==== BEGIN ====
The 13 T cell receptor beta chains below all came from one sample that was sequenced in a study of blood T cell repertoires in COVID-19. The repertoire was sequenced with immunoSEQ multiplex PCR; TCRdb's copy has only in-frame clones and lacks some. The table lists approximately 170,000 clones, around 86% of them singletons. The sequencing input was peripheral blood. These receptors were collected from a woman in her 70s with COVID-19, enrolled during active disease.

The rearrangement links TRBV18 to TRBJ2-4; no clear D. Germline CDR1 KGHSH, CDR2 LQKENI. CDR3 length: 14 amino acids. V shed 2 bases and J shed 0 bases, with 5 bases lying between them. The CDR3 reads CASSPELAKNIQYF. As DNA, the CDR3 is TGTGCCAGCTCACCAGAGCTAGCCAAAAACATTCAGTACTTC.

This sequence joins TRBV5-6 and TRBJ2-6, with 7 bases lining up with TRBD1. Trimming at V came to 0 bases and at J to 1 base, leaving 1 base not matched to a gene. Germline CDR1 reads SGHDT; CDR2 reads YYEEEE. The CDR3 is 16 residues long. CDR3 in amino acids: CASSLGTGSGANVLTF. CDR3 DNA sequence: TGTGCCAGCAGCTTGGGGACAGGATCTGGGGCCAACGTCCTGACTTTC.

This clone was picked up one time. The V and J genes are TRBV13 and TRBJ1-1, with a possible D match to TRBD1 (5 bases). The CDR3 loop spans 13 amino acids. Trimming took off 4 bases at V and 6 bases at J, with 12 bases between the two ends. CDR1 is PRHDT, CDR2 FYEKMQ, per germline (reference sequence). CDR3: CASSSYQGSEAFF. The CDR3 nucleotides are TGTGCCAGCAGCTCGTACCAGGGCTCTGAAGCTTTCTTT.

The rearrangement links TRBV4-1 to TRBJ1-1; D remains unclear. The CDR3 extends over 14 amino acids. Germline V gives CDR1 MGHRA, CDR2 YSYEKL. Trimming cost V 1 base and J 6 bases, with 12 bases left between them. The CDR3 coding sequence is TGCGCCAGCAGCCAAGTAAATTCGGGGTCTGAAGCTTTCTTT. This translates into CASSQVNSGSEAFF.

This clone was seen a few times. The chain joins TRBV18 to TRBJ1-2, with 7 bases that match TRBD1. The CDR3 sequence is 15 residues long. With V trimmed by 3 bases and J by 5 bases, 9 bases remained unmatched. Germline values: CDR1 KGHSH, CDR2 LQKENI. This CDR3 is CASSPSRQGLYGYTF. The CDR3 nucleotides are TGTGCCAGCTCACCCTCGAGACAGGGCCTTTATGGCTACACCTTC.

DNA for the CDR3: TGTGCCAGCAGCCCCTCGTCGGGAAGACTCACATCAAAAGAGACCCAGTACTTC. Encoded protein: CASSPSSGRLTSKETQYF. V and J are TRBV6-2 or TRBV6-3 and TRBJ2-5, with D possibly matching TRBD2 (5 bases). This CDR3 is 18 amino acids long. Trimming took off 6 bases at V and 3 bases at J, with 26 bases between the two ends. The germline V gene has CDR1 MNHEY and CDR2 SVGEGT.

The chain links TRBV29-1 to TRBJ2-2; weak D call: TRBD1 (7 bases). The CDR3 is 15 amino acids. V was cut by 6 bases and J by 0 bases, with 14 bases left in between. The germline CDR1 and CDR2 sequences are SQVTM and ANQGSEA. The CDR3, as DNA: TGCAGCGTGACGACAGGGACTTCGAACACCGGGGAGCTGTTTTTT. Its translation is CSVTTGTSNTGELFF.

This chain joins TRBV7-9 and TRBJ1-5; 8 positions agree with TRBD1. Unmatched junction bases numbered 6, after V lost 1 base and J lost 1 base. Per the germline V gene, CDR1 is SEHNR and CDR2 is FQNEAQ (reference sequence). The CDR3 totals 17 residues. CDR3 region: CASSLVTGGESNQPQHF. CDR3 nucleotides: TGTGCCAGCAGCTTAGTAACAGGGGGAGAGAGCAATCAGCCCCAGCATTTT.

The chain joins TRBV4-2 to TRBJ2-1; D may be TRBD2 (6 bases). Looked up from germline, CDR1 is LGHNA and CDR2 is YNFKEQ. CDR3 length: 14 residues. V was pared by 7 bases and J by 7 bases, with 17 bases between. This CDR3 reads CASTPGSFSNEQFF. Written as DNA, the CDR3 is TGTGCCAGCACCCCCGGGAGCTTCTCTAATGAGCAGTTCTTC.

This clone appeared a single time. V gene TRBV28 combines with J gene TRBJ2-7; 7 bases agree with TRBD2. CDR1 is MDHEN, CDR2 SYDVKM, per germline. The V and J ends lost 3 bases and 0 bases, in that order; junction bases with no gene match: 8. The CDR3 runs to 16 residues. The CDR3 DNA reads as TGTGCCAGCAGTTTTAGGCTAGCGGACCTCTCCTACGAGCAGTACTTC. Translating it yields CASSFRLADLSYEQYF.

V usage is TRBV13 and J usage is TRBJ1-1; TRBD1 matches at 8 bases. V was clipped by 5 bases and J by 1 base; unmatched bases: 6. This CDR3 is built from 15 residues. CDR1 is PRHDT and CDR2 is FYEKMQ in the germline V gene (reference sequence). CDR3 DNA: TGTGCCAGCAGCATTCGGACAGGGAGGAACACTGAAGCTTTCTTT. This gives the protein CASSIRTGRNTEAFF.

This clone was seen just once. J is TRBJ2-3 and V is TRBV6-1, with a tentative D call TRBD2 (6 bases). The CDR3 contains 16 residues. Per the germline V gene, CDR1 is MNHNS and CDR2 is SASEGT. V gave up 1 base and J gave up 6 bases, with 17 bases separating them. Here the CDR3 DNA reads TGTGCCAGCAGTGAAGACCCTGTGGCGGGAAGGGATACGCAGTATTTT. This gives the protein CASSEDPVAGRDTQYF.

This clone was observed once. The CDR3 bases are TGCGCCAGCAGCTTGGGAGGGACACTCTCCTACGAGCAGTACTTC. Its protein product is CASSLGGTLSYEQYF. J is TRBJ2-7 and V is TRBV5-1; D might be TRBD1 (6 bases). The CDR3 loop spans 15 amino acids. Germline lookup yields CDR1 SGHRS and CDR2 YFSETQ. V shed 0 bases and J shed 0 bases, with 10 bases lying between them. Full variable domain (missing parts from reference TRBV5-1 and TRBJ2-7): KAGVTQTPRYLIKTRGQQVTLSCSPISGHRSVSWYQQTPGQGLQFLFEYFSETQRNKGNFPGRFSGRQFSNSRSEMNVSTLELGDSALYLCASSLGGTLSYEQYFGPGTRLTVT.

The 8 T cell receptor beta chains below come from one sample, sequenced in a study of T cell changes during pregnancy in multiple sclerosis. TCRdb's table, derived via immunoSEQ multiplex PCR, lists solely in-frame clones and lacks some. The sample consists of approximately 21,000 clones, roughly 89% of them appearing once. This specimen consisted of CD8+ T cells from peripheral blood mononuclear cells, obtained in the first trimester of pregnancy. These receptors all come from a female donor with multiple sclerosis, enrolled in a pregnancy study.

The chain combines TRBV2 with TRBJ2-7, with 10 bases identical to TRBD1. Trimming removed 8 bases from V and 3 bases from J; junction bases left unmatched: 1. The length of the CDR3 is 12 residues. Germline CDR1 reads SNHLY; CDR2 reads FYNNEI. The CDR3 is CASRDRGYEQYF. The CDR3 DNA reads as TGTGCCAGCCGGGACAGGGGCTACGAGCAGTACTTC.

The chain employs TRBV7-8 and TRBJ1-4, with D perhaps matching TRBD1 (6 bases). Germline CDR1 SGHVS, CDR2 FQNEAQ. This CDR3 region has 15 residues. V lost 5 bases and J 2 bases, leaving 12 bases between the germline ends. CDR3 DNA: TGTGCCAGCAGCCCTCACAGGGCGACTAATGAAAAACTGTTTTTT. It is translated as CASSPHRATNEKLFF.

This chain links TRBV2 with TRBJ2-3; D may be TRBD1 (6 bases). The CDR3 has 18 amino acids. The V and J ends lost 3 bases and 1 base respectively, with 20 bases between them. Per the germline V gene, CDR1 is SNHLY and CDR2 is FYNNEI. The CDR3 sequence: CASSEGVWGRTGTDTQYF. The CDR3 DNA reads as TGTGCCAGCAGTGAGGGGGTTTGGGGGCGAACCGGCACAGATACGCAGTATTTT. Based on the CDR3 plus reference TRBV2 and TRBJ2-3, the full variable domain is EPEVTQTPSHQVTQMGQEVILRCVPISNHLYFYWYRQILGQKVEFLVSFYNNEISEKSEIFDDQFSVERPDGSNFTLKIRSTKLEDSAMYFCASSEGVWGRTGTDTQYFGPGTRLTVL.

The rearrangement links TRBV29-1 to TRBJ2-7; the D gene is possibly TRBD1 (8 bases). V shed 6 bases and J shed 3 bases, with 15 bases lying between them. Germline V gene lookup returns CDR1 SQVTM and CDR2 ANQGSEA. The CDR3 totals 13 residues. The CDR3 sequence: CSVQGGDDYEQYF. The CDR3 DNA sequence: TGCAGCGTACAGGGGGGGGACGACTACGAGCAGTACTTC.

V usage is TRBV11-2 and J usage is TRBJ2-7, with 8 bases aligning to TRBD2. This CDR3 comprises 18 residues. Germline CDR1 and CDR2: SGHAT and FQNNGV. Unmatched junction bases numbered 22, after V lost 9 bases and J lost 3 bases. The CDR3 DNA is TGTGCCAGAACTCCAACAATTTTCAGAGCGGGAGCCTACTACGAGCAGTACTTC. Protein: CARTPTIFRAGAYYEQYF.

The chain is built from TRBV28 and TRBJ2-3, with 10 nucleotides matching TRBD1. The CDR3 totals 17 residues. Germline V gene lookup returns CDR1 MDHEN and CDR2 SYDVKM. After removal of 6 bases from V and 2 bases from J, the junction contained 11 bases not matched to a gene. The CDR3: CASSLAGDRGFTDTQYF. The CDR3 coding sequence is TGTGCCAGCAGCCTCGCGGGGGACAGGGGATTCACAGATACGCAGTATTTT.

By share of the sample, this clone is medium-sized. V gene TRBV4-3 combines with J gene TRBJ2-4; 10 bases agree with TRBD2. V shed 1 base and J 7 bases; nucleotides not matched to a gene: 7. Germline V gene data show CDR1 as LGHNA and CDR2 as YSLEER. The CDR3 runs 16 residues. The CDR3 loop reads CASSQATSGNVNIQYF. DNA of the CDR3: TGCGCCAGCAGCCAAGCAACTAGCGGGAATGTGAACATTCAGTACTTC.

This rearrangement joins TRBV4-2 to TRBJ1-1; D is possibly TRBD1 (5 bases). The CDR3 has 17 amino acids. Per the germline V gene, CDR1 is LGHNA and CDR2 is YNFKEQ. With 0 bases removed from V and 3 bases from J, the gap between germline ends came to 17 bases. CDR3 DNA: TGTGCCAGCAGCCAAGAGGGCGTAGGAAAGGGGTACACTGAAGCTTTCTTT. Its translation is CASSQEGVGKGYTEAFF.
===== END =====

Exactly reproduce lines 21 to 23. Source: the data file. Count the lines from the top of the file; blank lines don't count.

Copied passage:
The chain is built from TRBV28 and TRBJ2-3, with 10 nucleotides matching TRBD1. The CDR3 totals 17 residues. Germline V gene lookup returns CDR1 MDHEN and CDR2 SYDVKM. After removal of 6 bases from V and 2 bases from J, the junction contained 11 bases not matched to a gene. The CDR3: CASSLAGDRGFTDTQYF. The CDR3 coding sequence is TGTGCCAGCAGCCTCGCGGGGGACAGGGGATTCACAGATACGCAGTATTTT.

By share of the sample, this clone is medium-sized. V gene TRBV4-3 combines with J gene TRBJ2-4; 10 bases agree with TRBD2. V shed 1 base and J 7 bases; nucleotides not matched to a gene: 7. Germline V gene data show CDR1 as LGHNA and CDR2 as YSLEER. The CDR3 runs 16 residues. The CDR3 loop reads CASSQATSGNVNIQYF. DNA of the CDR3: TGCGCCAGCAGCCAAGCAACTAGCGGGAATGTGAACATTCAGTACTTC.

This rearrangement joins TRBV4-2 to TRBJ1-1; D is possibly TRBD1 (5 bases). The CDR3 has 17 amino acids. Per the germline V gene, CDR1 is LGHNA and CDR2 is YNFKEQ. With 0 bases removed from V and 3 bases from J, the gap between germline ends came to 17 bases. CDR3 DNA: TGTGCCAGCAGCCAAGAGGGCGTAGGAAAGGGGTACACTGAAGCTTTCTTT. Its translation is CASSQEGVGKGYTEAFF.